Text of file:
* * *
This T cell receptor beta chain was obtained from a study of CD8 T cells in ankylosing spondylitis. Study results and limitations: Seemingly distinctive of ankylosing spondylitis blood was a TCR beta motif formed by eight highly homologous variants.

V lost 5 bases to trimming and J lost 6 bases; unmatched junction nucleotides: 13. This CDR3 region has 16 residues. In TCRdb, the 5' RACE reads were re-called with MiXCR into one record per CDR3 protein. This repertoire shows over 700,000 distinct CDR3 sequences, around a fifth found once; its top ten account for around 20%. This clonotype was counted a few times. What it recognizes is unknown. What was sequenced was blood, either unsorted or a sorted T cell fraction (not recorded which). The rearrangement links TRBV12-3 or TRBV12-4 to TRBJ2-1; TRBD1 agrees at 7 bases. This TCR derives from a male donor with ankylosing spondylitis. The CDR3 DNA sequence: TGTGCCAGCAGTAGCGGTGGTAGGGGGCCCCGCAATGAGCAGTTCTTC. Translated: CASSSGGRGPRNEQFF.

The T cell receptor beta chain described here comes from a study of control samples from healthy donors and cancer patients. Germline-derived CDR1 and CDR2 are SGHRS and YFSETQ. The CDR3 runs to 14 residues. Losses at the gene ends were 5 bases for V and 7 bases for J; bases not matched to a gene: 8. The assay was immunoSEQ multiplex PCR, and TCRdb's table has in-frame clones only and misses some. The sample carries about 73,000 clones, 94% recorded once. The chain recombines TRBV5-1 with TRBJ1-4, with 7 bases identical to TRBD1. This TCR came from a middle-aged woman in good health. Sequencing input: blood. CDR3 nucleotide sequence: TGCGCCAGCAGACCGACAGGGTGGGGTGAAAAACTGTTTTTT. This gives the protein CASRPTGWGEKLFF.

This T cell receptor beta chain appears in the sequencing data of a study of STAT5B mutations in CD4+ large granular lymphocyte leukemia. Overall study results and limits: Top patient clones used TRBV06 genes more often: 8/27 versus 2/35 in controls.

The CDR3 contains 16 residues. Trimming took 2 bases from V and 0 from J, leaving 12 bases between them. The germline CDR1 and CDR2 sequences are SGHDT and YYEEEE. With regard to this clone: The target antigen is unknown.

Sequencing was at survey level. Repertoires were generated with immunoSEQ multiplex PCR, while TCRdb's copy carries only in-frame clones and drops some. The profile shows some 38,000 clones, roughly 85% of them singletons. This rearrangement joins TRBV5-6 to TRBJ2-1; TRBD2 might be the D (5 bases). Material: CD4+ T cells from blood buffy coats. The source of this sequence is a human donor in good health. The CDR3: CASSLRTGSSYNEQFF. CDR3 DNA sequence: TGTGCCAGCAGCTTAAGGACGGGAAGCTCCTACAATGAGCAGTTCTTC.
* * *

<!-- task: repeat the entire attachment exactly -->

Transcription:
This T cell receptor beta chain was obtained from a study of CD8 T cells in ankylosing spondylitis. Study results and limitations: Seemingly distinctive of ankylosing spondylitis blood was a TCR beta motif formed by eight highly homologous variants.

V lost 5 bases to trimming and J lost 6 bases; unmatched junction nucleotides: 13. This CDR3 region has 16 residues. In TCRdb, the 5' RACE reads were re-called with MiXCR into one record per CDR3 protein. This repertoire shows over 700,000 distinct CDR3 sequences, around a fifth found once; its top ten account for around 20%. This clonotype was counted a few times. What it recognizes is unknown. What was sequenced was blood, either unsorted or a sorted T cell fraction (not recorded which). The rearrangement links TRBV12-3 or TRBV12-4 to TRBJ2-1; TRBD1 agrees at 7 bases. This TCR derives from a male donor with ankylosing spondylitis. The CDR3 DNA sequence: TGTGCCAGCAGTAGCGGTGGTAGGGGGCCCCGCAATGAGCAGTTCTTC. Translated: CASSSGGRGPRNEQFF.

The T cell receptor beta chain described here comes from a study of control samples from healthy donors and cancer patients. Germline-derived CDR1 and CDR2 are SGHRS and YFSETQ. The CDR3 runs to 14 residues. Losses at the gene ends were 5 bases for V and 7 bases for J; bases not matched to a gene: 8. The assay was immunoSEQ multiplex PCR, and TCRdb's table has in-frame clones only and misses some. The sample carries about 73,000 clones, 94% recorded once. The chain recombines TRBV5-1 with TRBJ1-4, with 7 bases identical to TRBD1. This TCR came from a middle-aged woman in good health. Sequencing input: blood. CDR3 nucleotide sequence: TGCGCCAGCAGACCGACAGGGTGGGGTGAAAAACTGTTTTTT. This gives the protein CASRPTGWGEKLFF.

This T cell receptor beta chain appears in the sequencing data of a study of STAT5B mutations in CD4+ large granular lymphocyte leukemia. Overall study results and limits: Top patient clones used TRBV06 genes more often: 8/27 versus 2/35 in controls.

The CDR3 contains 16 residues. Trimming took 2 bases from V and 0 from J, leaving 12 bases between them. The germline CDR1 and CDR2 sequences are SGHDT and YYEEEE. With regard to this clone: The target antigen is unknown.

Sequencing was at survey level. Repertoires were generated with immunoSEQ multiplex PCR, while TCRdb's copy carries only in-frame clones and drops some. The profile shows some 38,000 clones, roughly 85% of them singletons. This rearrangement joins TRBV5-6 to TRBJ2-1; TRBD2 might be the D (5 bases). Material: CD4+ T cells from blood buffy coats. The source of this sequence is a human donor in good health. The CDR3: CASSLRTGSSYNEQFF. CDR3 DNA sequence: TGTGCCAGCAGCTTAAGGACGGGAAGCTCCTACAATGAGCAGTTCTTC.